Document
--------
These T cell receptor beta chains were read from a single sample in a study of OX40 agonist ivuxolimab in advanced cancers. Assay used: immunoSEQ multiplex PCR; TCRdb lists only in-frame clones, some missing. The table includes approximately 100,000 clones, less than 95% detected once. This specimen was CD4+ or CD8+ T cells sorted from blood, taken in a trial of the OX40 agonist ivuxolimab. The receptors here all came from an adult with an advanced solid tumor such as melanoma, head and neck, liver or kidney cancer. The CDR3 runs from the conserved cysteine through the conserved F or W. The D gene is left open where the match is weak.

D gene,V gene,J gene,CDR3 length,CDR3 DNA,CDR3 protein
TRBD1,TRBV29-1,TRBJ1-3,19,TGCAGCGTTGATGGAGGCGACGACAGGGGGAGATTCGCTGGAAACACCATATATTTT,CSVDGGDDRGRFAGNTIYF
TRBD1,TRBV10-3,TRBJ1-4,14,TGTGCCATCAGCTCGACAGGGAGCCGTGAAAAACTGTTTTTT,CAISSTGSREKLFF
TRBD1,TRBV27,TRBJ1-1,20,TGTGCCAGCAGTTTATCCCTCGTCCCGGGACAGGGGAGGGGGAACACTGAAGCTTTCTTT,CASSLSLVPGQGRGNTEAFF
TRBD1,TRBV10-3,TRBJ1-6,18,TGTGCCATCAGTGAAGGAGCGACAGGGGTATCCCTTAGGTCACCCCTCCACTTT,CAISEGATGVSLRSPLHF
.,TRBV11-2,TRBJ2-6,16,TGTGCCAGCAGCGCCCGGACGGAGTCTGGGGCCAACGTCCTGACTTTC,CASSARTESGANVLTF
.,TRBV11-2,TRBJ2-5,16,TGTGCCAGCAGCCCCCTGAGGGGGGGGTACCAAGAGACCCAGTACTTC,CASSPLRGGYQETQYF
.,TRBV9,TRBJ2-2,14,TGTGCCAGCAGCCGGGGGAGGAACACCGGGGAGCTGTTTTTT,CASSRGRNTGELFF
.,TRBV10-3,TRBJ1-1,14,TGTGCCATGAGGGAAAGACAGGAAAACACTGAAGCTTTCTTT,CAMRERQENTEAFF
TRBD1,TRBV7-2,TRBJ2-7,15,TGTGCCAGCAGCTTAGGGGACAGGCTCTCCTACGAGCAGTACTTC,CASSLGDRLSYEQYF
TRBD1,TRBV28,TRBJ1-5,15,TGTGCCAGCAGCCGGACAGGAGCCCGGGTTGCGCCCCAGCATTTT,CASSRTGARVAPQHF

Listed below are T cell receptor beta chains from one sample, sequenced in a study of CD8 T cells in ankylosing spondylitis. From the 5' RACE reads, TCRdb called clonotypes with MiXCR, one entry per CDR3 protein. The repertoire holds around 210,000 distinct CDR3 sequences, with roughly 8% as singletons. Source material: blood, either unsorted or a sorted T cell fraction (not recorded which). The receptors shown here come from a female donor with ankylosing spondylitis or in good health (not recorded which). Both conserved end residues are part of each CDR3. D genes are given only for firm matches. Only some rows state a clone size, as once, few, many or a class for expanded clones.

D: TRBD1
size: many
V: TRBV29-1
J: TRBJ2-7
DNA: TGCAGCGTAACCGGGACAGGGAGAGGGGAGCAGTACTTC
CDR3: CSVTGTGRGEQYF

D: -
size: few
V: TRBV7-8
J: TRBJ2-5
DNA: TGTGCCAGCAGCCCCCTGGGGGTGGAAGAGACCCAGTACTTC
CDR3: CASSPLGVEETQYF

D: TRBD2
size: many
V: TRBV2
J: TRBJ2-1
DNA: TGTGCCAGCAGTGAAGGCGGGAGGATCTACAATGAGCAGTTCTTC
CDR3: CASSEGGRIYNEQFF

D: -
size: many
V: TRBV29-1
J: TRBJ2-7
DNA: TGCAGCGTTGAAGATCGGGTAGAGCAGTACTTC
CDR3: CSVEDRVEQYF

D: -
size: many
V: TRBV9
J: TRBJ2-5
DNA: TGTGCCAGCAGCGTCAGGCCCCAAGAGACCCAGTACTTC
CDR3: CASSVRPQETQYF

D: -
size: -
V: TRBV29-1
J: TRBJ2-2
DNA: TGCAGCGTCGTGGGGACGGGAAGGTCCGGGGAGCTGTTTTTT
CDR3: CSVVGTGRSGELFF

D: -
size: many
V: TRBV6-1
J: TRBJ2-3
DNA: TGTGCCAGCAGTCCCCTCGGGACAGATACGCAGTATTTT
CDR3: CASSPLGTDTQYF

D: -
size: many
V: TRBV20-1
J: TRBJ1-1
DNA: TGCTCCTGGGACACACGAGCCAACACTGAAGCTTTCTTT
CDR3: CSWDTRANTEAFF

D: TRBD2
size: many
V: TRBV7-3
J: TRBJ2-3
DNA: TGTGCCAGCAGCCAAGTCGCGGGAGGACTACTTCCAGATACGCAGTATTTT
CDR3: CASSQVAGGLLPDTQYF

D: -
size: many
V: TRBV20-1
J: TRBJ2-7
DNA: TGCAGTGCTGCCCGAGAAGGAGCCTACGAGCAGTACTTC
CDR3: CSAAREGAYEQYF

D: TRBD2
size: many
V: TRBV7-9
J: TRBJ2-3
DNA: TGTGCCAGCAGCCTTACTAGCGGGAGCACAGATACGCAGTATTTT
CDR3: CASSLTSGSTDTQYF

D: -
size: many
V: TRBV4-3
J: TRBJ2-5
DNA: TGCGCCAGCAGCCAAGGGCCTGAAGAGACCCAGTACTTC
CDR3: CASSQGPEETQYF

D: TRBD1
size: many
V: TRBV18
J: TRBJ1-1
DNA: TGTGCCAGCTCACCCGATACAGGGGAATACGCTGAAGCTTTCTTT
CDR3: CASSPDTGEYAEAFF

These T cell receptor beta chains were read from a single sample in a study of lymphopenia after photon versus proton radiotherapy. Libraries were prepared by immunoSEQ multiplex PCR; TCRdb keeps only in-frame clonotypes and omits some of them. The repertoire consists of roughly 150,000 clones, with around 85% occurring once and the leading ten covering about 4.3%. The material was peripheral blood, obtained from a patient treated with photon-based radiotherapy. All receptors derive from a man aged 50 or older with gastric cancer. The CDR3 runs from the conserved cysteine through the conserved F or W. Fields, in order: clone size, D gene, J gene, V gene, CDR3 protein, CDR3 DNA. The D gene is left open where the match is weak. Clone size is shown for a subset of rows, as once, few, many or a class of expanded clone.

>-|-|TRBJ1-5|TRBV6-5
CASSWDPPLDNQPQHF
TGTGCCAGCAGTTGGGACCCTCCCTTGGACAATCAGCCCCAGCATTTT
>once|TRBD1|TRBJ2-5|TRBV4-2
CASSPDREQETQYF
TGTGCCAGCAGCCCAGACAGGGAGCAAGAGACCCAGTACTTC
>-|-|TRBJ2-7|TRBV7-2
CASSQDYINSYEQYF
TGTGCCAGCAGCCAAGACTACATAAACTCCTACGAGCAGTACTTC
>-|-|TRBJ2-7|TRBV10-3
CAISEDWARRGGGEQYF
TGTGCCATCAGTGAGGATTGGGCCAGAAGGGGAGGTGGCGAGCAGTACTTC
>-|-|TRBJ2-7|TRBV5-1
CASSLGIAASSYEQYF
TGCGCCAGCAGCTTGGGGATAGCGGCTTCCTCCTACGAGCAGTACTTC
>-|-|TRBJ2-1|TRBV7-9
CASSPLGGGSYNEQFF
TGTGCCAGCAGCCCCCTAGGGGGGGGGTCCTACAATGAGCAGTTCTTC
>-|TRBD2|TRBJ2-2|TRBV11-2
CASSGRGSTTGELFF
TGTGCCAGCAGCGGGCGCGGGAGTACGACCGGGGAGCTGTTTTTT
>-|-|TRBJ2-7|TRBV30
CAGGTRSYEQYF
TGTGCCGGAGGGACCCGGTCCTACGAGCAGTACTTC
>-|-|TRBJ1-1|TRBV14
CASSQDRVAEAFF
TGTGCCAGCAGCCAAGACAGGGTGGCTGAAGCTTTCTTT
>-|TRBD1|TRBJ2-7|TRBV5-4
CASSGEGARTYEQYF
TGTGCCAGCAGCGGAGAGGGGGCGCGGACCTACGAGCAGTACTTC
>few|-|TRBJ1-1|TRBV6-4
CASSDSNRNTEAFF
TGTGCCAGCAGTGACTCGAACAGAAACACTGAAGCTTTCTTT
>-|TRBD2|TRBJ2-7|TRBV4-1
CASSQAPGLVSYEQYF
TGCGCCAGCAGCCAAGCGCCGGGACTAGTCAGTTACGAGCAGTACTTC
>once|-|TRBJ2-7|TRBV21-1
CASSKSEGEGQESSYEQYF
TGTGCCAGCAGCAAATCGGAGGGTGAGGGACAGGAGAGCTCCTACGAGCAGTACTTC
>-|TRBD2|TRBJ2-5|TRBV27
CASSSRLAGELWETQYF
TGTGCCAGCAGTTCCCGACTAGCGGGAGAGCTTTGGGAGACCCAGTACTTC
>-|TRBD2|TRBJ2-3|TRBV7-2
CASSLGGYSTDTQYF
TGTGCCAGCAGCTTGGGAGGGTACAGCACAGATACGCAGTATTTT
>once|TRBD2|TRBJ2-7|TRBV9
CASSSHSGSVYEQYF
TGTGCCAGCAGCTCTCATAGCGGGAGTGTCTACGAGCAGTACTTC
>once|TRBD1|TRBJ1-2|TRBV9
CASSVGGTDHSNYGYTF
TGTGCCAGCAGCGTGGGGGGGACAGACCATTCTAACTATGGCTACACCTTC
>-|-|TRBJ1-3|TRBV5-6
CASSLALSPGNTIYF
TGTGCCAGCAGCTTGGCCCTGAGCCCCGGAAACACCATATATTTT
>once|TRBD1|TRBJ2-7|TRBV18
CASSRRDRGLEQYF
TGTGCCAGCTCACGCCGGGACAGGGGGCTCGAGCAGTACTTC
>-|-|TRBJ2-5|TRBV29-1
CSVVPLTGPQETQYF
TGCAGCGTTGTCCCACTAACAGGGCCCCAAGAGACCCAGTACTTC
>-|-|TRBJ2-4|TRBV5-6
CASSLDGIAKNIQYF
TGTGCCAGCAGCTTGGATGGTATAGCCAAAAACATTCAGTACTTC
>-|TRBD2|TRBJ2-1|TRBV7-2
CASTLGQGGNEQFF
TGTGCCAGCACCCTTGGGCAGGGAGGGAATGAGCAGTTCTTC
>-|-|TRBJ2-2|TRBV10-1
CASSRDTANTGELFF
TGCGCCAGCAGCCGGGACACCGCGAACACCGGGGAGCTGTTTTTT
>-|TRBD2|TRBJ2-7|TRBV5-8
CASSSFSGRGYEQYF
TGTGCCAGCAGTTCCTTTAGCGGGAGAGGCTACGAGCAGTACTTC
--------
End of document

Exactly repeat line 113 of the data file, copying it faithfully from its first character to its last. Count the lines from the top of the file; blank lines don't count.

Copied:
TGTGCCAGCAGCGGGCGCGGGAGTACGACCGGGGAGCTGTTTTTT